Skills & Knowledge
Most Important Skills for Foresters
- Making Decisions—Considering the relative costs and benefits of potential actions to choose the most appropriate one.
- Monitoring Performance—Monitoring/Assessing performance of yourself, other individuals, or organizations to make improvements or take corrective action.
- Understanding a System or Organization—Determining how a system should work and how changes in conditions, operations, and the environment will affect outcomes.
- Thinking Critically—Using logic and reasoning to identify the strengths and weaknesses of alternative solutions, conclusions or approaches to problems.
- Coordinating with Others—Adjusting actions in relation to others' actions.
- Solving Complex Problems—Identifying complex problems and reviewing related information to develop and evaluate options and implement solutions.
- Writing—Communicating effectively in writing as appropriate for the needs of the audience.
- Reading—Understanding written sentences and paragraphs in work related documents.
- Evaluating a System or Organization—Identifying measures or indicators of system performance and the actions needed to improve or correct performance, relative to the goals of the system.
- Listening—Giving full attention to what other people are saying, taking time to understand the points being made, asking questions as appropriate, and not interrupting at inappropriate times.
Most Important Knowledge Areas for Foresters
- Customer and Personal Service—Knowledge of principles and processes for providing customer and personal services. This includes customer needs assessment, meeting quality standards for services, and evaluation of customer satisfaction.
- Mathematics—Knowledge of arithmetic, algebra, geometry, calculus, statistics, and their applications.
- Geography—Knowledge of principles and methods for describing the features of land, sea, and air masses, including their physical characteristics, locations, interrelationships, and distribution of plant, animal, and human life.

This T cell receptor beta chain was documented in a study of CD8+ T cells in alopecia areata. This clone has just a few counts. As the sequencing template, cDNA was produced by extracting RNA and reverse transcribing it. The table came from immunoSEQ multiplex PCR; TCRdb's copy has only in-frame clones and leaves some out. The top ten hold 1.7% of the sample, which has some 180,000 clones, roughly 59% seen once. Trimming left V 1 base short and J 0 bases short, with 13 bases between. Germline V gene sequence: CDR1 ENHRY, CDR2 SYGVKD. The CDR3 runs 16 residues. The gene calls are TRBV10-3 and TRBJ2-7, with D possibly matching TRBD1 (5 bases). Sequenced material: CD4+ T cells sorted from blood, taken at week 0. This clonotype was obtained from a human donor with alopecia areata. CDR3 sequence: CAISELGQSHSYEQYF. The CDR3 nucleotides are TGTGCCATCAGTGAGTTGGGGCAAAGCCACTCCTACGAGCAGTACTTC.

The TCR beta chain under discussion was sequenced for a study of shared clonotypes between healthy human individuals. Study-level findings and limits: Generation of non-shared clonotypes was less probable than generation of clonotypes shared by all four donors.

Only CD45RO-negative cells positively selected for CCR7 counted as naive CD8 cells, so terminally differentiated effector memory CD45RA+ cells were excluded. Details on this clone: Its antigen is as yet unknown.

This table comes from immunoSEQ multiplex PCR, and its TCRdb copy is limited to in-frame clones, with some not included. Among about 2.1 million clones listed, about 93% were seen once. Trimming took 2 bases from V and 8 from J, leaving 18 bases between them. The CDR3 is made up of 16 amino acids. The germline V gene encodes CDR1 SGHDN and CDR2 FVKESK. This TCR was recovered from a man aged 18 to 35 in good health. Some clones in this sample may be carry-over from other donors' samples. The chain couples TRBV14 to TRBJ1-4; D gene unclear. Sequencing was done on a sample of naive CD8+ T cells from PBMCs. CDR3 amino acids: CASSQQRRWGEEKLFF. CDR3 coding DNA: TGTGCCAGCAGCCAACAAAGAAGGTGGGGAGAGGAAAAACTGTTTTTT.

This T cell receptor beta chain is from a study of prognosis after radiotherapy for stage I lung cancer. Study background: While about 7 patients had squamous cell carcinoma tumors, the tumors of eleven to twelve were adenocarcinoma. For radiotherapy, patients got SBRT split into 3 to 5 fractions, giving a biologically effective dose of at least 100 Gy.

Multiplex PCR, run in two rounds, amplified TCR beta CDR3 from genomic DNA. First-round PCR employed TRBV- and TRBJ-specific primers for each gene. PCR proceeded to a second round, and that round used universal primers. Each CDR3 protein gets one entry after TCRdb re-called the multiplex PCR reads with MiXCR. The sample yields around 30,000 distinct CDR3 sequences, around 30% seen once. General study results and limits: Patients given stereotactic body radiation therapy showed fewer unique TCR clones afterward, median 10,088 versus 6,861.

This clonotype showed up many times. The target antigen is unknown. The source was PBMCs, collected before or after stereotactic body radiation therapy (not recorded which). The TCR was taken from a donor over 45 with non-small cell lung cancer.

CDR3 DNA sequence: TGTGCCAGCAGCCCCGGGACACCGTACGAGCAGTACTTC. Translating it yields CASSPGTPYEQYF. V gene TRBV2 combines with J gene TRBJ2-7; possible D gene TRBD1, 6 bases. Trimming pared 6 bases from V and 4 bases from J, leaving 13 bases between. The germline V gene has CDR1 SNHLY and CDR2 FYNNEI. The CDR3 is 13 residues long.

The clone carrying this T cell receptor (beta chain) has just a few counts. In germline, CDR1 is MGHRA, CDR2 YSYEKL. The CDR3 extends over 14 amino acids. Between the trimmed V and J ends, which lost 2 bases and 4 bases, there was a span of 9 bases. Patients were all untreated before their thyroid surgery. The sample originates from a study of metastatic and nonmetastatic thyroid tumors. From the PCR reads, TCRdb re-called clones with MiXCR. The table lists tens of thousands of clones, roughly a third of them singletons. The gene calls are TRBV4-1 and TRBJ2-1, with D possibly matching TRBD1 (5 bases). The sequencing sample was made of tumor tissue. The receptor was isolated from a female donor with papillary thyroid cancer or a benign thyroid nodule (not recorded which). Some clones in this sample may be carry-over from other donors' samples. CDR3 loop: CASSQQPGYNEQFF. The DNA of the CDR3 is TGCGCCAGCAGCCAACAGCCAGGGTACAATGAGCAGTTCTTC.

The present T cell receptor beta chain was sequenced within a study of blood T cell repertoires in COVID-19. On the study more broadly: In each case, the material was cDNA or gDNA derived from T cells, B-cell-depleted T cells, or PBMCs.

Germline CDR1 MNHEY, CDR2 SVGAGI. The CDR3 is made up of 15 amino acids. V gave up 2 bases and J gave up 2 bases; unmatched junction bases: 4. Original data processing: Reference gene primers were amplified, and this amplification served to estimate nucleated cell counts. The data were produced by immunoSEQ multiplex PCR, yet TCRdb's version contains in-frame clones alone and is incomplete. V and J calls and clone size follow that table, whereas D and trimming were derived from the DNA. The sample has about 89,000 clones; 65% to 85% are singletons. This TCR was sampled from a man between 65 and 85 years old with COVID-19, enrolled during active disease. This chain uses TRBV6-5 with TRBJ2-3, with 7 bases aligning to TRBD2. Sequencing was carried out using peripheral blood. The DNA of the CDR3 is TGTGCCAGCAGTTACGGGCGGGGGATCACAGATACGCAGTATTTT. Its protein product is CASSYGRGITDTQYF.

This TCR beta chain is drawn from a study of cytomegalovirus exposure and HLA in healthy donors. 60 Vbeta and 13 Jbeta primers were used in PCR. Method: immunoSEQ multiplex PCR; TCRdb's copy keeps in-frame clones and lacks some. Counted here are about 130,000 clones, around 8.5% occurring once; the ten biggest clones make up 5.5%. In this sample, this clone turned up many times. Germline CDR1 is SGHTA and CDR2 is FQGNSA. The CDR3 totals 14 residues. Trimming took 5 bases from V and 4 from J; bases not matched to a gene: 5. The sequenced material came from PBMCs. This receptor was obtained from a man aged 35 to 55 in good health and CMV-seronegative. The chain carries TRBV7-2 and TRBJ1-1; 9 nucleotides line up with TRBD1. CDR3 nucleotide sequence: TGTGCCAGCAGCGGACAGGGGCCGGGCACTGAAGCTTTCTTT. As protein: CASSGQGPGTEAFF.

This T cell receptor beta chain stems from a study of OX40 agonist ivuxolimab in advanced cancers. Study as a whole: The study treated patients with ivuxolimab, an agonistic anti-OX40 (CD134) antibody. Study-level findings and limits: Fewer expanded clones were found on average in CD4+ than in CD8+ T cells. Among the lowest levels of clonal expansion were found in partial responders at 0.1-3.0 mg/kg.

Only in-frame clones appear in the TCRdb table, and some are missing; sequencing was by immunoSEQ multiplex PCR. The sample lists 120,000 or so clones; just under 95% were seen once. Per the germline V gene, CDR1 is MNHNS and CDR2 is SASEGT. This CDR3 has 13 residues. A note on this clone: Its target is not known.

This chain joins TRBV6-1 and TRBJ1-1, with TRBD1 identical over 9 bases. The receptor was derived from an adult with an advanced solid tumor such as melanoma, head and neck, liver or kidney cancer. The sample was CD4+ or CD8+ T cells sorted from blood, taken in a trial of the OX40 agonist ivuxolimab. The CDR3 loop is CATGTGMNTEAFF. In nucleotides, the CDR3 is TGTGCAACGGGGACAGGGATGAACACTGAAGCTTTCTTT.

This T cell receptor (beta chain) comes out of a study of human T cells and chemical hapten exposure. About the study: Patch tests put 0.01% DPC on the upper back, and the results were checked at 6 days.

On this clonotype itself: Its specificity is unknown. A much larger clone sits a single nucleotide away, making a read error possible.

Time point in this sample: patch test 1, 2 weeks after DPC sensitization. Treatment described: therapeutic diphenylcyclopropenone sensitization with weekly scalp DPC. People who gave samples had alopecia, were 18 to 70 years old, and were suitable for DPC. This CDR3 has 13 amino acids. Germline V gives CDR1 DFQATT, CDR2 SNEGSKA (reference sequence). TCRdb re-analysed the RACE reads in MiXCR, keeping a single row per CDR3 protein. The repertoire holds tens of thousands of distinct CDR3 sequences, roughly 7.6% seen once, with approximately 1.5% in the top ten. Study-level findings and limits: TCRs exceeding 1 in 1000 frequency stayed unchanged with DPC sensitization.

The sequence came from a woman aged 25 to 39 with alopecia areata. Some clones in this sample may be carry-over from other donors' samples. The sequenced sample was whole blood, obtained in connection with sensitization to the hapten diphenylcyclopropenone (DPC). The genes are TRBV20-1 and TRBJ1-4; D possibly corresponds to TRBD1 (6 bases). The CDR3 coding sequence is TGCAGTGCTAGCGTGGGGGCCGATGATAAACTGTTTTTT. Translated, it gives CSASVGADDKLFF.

- Computers and Electronics—Knowledge of circuit boards, processors, chips, electronic equipment, and computer hardware and software, including applications and programming.
- Clerical—Knowledge of administrative and clerical procedures and systems such as word processing, managing files and records, stenography and transcription, designing forms, and other office procedures and terminology.
- English Language—Knowledge of the structure and content of the English language including the meaning and spelling of words, rules of composition, and grammar.
- Biology—Knowledge of plant and animal organisms, their tissues, cells, functions, interdependencies, and interactions with each other and the environment.
- Administration and Management—Knowledge of business and management principles involved in strategic planning, resource allocation, human resources modeling, leadership technique, production methods, and coordination of people and resources.
- Law and Government—Knowledge of laws, legal codes, court procedures, precedents, government regulations, executive orders, agency rules, and the democratic political process.
- Education and Training—Knowledge of principles and methods for curriculum and training design, teaching and instruction for individuals and groups, and the measurement of training effects.
Different careers may be a good fit for your personality or interests. This career is:
- Realistic—Realistic occupations frequently involve work activities that include practical, hands-on problems and solutions. They often deal with plants, animals, and real-world materials like wood, tools, and machinery. Many of the occupations require working outside, and do not involve a lot of paperwork or working closely with others.
- Investigative—Investigative occupations frequently involve working with ideas, and require an extensive amount of thinking. These occupations can involve searching for facts and figuring out problems mentally.
Learn more about your interests. Take the MnCareers Interest Assessment.
Describe Your Skills
People who have worked in this career typically perform the following tasks. These statements can help a prospective employer understand what you can do, on a resume or during an interview.
- Collecting information from different sources.
- Identifying information by categorizing, comparing, or detecting changes in circumstances or events.
- Organizing, planning, and prioritizing work.
- Communicating with supervisors, co-workers, or people that work under you.
- Documenting or recording information.
- Using computers.
- Creating and maintaining interpersonal relationships.
- Making decisions or solving problems.
The following careers use skills, knowledge, and abilities that are similar to those used for Foresters.
This page includes information from the O*NET 24.2 Database by the U.S. Department of Labor, Employment and Training Administration (USDOL/ETA). Used under the CC BY 4.0 license. O*NET® is a trademark of USDOL/ETA.
Source: You can learn about our data sources in the About Us section.